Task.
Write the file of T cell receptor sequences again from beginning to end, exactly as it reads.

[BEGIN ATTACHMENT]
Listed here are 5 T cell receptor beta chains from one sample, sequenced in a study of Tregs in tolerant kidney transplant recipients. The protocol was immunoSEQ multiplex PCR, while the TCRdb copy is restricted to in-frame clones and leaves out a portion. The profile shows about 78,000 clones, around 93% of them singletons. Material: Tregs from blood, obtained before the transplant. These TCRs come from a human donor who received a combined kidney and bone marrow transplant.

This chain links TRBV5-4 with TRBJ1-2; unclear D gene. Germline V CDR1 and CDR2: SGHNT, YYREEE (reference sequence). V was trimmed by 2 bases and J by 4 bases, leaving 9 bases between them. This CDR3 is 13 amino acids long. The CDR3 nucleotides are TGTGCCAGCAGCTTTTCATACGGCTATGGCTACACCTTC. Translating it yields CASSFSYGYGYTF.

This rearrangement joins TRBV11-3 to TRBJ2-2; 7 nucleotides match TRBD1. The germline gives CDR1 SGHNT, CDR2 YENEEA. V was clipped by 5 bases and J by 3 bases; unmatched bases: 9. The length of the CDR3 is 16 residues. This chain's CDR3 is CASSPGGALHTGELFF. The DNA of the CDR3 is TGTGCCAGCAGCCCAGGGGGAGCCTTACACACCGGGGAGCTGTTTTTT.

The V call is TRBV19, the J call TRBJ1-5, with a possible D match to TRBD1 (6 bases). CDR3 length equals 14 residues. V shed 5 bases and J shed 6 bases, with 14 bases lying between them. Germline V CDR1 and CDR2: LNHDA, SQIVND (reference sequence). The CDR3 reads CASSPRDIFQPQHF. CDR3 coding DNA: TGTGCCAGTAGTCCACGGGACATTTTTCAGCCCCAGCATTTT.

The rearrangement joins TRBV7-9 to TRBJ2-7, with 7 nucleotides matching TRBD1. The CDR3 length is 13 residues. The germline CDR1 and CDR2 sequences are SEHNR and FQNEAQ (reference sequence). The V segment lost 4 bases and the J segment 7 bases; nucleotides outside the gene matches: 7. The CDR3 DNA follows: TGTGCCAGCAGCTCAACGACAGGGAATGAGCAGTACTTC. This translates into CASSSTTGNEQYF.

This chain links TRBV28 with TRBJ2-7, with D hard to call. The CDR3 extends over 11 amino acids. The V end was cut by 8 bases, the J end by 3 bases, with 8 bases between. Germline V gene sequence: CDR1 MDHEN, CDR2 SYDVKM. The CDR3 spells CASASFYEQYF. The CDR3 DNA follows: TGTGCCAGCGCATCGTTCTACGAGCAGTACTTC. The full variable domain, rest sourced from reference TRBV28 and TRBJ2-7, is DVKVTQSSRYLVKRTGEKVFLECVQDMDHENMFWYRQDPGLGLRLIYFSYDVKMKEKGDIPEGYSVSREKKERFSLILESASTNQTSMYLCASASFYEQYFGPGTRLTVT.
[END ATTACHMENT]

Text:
Listed here are 5 T cell receptor beta chains from one sample, sequenced in a study of Tregs in tolerant kidney transplant recipients. The protocol was immunoSEQ multiplex PCR, while the TCRdb copy is restricted to in-frame clones and leaves out a portion. The profile shows about 78,000 clones, around 93% of them singletons. Material: Tregs from blood, obtained before the transplant. These TCRs come from a human donor who received a combined kidney and bone marrow transplant.

This chain links TRBV5-4 with TRBJ1-2; unclear D gene. Germline V CDR1 and CDR2: SGHNT, YYREEE (reference sequence). V was trimmed by 2 bases and J by 4 bases, leaving 9 bases between them. This CDR3 is 13 amino acids long. The CDR3 nucleotides are TGTGCCAGCAGCTTTTCATACGGCTATGGCTACACCTTC. Translating it yields CASSFSYGYGYTF.

This rearrangement joins TRBV11-3 to TRBJ2-2; 7 nucleotides match TRBD1. The germline gives CDR1 SGHNT, CDR2 YENEEA. V was clipped by 5 bases and J by 3 bases; unmatched bases: 9. The length of the CDR3 is 16 residues. This chain's CDR3 is CASSPGGALHTGELFF. The DNA of the CDR3 is TGTGCCAGCAGCCCAGGGGGAGCCTTACACACCGGGGAGCTGTTTTTT.

The V call is TRBV19, the J call TRBJ1-5, with a possible D match to TRBD1 (6 bases). CDR3 length equals 14 residues. V shed 5 bases and J shed 6 bases, with 14 bases lying between them. Germline V CDR1 and CDR2: LNHDA, SQIVND (reference sequence). The CDR3 reads CASSPRDIFQPQHF. CDR3 coding DNA: TGTGCCAGTAGTCCACGGGACATTTTTCAGCCCCAGCATTTT.

The rearrangement joins TRBV7-9 to TRBJ2-7, with 7 nucleotides matching TRBD1. The CDR3 length is 13 residues. The germline CDR1 and CDR2 sequences are SEHNR and FQNEAQ (reference sequence). The V segment lost 4 bases and the J segment 7 bases; nucleotides outside the gene matches: 7. The CDR3 DNA follows: TGTGCCAGCAGCTCAACGACAGGGAATGAGCAGTACTTC. This translates into CASSSTTGNEQYF.

This chain links TRBV28 with TRBJ2-7, with D hard to call. The CDR3 extends over 11 amino acids. The V end was cut by 8 bases, the J end by 3 bases, with 8 bases between. Germline V gene sequence: CDR1 MDHEN, CDR2 SYDVKM. The CDR3 spells CASASFYEQYF. The CDR3 DNA follows: TGTGCCAGCGCATCGTTCTACGAGCAGTACTTC. The full variable domain, rest sourced from reference TRBV28 and TRBJ2-7, is DVKVTQSSRYLVKRTGEKVFLECVQDMDHENMFWYRQDPGLGLRLIYFSYDVKMKEKGDIPEGYSVSREKKERFSLILESASTNQTSMYLCASASFYEQYFGPGTRLTVT.